Carefully fan the angel hair pasta out as it begins to sink (into the brown) and cook.








The pasta will quietly simmer in the broth uncovered for 10 minutes or so.  The trick here is to keep it moving so it doesn't clump together during the process.  Use tongs or a pasta fork for this maneuver.
















When nearly all of the liquid is absorbed and the pasta cooked al dente








stir in a large bunch of fresh bright minced parsley along with








a can of garbanzo beans (chick-peas), drained and rinsed.   Toss well and adjust the seasonings.








The method is unlikely-- but results in a straightforward and satisfying pasta supper with a heat note and a woodsy nuttiness.



Serve it on a lovely plate crowned with a buttery slice of avocado and a splash of fruity olive oil.




The only thing that counts is faith expressing itself through love.

Galatians 5:6

Whole Wheat Pasta with Garbanzo Beans


  • 1 Tablespoon olive oil
  • 1 medium onion, chopped
  • 3 cloves garlic, sliced
  • Pinch crushed red pepper flake, or more (to taste)
  • 1 quart low sodium vegetable broth
  • 8 ounces (1/2 pound) whole wheat angel hair pasta
  • 1 (15.5 ounce) can garbanzo beans, drained and rinsed
  • Kosher salt and pepper to taste
  • 1 bunch fresh parsley, finely chopped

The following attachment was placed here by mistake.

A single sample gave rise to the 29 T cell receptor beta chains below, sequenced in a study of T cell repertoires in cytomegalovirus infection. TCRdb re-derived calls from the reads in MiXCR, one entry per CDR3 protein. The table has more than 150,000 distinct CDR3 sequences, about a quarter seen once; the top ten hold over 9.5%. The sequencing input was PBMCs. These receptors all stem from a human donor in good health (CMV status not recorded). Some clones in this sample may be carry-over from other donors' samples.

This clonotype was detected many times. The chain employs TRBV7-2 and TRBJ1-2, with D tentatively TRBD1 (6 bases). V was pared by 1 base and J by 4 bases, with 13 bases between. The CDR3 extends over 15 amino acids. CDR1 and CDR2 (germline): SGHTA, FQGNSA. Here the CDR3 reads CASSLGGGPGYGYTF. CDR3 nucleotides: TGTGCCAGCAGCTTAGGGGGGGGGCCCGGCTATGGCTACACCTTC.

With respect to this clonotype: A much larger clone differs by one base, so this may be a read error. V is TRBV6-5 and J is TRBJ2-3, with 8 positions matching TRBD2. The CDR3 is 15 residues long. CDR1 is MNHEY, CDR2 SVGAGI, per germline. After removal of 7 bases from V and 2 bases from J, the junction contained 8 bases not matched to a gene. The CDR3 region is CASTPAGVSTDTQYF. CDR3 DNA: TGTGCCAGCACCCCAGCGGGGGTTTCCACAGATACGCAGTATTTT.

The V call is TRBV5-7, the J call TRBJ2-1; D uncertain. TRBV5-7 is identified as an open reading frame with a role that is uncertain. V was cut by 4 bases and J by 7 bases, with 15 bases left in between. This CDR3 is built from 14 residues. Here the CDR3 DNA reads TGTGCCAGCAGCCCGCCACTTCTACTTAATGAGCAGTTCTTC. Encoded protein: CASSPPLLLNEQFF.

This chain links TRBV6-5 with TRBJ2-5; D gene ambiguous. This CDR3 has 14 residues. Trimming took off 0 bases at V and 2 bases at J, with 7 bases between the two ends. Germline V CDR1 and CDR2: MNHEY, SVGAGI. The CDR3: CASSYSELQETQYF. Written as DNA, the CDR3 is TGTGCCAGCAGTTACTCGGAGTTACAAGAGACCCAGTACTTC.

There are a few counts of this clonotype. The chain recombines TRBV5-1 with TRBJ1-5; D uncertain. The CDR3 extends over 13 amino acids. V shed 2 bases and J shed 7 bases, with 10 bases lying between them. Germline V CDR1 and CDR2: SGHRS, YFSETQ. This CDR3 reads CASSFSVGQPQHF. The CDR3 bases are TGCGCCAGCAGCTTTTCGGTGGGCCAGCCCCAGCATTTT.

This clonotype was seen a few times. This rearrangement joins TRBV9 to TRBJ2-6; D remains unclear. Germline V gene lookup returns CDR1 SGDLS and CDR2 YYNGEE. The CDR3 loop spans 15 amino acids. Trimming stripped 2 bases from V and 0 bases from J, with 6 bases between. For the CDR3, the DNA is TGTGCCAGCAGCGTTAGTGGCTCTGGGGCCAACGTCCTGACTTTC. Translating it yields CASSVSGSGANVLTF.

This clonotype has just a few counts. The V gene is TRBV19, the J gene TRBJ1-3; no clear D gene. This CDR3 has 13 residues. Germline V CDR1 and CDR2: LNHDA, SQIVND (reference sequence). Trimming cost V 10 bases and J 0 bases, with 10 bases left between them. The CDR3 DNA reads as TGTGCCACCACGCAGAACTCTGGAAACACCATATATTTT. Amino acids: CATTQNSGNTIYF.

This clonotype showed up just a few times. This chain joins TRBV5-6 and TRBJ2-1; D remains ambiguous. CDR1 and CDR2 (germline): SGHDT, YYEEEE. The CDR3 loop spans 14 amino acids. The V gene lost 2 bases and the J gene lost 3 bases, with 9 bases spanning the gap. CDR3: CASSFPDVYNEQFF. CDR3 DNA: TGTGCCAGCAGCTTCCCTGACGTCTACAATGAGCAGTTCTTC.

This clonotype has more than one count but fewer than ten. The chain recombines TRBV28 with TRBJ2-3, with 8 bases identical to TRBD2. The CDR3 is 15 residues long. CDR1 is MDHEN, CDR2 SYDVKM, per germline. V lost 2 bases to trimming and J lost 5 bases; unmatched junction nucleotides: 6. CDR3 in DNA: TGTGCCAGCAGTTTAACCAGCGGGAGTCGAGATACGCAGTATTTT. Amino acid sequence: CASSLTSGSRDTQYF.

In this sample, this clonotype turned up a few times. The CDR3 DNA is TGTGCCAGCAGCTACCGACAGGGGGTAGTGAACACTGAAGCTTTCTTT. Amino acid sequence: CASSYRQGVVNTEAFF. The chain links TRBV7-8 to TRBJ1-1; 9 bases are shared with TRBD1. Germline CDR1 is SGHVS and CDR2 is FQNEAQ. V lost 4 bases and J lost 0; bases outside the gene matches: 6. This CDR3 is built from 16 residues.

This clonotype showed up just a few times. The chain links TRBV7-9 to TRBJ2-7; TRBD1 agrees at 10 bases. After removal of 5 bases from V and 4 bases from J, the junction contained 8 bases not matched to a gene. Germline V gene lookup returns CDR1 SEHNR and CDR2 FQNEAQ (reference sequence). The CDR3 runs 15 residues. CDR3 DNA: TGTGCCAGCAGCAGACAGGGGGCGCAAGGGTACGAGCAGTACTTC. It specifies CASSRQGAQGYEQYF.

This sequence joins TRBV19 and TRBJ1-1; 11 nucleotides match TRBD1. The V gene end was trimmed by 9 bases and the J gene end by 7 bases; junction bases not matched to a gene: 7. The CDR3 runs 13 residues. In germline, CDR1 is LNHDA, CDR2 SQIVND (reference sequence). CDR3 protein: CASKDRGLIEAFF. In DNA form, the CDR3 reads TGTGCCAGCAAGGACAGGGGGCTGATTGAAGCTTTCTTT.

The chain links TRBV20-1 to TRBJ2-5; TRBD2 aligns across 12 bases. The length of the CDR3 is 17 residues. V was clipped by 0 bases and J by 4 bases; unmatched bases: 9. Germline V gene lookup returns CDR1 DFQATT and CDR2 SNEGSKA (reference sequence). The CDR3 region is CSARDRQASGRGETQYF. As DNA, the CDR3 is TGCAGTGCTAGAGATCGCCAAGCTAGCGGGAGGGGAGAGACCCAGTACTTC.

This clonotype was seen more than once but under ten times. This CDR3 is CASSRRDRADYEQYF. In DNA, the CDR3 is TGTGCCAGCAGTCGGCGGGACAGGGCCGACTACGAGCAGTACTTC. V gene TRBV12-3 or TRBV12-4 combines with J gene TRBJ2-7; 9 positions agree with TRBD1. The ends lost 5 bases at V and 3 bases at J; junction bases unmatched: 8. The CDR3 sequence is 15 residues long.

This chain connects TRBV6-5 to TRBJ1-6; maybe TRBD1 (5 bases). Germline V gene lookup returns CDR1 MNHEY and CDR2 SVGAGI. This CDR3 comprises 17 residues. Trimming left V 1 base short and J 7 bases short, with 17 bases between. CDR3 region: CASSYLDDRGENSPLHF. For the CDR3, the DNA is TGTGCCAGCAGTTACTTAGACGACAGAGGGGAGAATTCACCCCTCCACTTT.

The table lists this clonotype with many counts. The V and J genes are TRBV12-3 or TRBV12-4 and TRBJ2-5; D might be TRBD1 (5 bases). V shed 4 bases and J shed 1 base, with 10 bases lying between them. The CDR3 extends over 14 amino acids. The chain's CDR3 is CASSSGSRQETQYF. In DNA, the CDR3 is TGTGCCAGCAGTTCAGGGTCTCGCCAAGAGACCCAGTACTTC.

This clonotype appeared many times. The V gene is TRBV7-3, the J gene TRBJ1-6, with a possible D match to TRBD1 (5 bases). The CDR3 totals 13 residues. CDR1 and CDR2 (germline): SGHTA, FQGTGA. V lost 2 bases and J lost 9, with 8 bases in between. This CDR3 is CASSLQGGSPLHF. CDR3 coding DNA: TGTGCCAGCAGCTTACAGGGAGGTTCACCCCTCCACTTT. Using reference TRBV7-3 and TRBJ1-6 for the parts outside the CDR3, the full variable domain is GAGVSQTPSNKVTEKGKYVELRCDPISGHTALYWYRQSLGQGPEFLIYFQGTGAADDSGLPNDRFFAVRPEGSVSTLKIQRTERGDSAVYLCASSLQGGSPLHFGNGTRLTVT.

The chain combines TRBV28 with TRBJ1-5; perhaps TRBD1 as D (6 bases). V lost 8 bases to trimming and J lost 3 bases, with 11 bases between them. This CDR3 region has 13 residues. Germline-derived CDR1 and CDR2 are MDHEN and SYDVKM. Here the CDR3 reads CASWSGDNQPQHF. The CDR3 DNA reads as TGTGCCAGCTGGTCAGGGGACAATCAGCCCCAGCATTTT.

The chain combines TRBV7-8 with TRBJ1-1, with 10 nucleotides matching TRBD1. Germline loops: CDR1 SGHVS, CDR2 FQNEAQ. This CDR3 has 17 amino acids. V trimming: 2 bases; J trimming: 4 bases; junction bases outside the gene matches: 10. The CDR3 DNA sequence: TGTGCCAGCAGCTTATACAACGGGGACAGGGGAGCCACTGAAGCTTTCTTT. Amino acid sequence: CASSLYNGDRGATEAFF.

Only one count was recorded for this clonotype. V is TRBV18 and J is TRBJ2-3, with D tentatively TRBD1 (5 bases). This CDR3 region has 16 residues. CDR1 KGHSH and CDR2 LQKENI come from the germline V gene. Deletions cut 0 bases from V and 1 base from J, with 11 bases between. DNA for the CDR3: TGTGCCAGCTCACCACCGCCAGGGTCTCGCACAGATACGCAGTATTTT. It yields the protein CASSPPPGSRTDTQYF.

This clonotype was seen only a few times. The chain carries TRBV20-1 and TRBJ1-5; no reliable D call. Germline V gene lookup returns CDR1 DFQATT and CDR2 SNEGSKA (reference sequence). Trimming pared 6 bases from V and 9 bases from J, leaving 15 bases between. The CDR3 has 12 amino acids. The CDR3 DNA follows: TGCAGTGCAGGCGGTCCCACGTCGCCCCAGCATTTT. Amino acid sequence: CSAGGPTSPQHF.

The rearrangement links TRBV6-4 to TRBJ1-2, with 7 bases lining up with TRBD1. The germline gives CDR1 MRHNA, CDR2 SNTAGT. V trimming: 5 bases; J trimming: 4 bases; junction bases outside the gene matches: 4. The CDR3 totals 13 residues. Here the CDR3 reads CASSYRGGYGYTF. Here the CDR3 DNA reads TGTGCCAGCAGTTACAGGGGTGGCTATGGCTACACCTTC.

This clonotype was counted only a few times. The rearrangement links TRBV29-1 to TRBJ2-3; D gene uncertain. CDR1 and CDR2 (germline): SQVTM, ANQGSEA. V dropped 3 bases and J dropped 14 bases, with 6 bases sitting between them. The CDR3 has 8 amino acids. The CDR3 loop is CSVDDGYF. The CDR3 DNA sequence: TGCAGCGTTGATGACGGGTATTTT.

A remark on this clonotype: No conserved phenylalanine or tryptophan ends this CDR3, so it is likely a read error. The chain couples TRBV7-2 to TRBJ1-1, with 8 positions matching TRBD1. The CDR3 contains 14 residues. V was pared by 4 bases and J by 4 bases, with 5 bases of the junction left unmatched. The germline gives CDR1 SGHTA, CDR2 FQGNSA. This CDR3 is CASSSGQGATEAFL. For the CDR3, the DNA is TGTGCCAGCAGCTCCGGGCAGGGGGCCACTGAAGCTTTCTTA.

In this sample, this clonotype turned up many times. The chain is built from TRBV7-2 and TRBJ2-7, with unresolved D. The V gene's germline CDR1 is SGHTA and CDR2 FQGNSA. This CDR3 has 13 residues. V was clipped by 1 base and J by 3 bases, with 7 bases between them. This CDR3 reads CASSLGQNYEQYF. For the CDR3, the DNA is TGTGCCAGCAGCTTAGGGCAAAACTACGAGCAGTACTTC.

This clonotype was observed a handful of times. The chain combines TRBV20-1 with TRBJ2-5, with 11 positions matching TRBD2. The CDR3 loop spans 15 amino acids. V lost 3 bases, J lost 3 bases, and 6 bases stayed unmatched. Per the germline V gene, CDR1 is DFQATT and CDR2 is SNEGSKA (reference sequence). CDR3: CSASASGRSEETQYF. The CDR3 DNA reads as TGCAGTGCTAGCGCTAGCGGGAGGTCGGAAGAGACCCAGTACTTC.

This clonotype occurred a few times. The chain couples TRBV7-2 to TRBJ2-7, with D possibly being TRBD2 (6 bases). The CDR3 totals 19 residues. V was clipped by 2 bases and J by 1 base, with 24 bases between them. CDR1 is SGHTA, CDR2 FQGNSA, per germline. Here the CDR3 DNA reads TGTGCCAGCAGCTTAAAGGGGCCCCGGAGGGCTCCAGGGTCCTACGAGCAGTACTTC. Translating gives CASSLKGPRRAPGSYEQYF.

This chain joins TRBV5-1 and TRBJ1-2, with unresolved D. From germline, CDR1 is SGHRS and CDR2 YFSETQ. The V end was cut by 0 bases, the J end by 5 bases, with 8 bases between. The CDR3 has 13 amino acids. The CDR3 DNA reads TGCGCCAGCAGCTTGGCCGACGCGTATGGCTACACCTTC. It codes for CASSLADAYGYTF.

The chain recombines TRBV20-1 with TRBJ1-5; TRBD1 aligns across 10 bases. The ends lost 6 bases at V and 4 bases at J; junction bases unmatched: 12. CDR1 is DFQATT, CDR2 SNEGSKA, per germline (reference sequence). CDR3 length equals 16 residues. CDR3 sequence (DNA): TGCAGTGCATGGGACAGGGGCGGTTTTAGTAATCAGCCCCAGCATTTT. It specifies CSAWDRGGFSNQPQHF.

• 1 medium avocado, sliced


  1. Heat the oil in a large saucepan over medium heat. Saute the onion and garlic until softened, 2-3 minutes. Add the garlic and red pepper and cook, stirring for another minute.
  2. Add the broth and bring to a boil. Add the pasta and simmer uncovered, stirring occasionally to keep the pasta from sticking together. Cook the pasta for about 10 minutes until the broth is nearly absorbed. Stir the parsley and beans into the pasta. Adjust the seasonings.
  3. Garnish with avocado slices.
  4. Serves 4
  5. Adapted from-- Real Simple


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The Vintage People

Posted by on Jan 11, 2013 in Daniel Fast Recipes | 3 comments

The Vintage People



Some time ago, like in the 1970’s when I was working as a postal carrier for the Newport Beach Post Office; I spotted a vegetable chili in the deli case of swanky Gelson’s Market.  My job was to pick up the outgoing mail but-- I made a practice of detouring past the take-out food displays and the pretty, pretty pastries.



There was something about the Vegetable Chili that intrigued me.  It looked delicious and hearty without striving to be an imposter to big beefy chili by using invented meat.

Sometime in that era, the LA Times printed a recipe for the chili but the ingredients, lengthy steps, and the copious amount of oil, called for an alteration.

We have been enjoying my rendition for a zillion years and now...

It has become vintage—like me.

The slightly spicy chili fits right in with the Daniel Fast guidelines.  Who would have thought God would have used a lowly girl mail carrier to bring forth chili?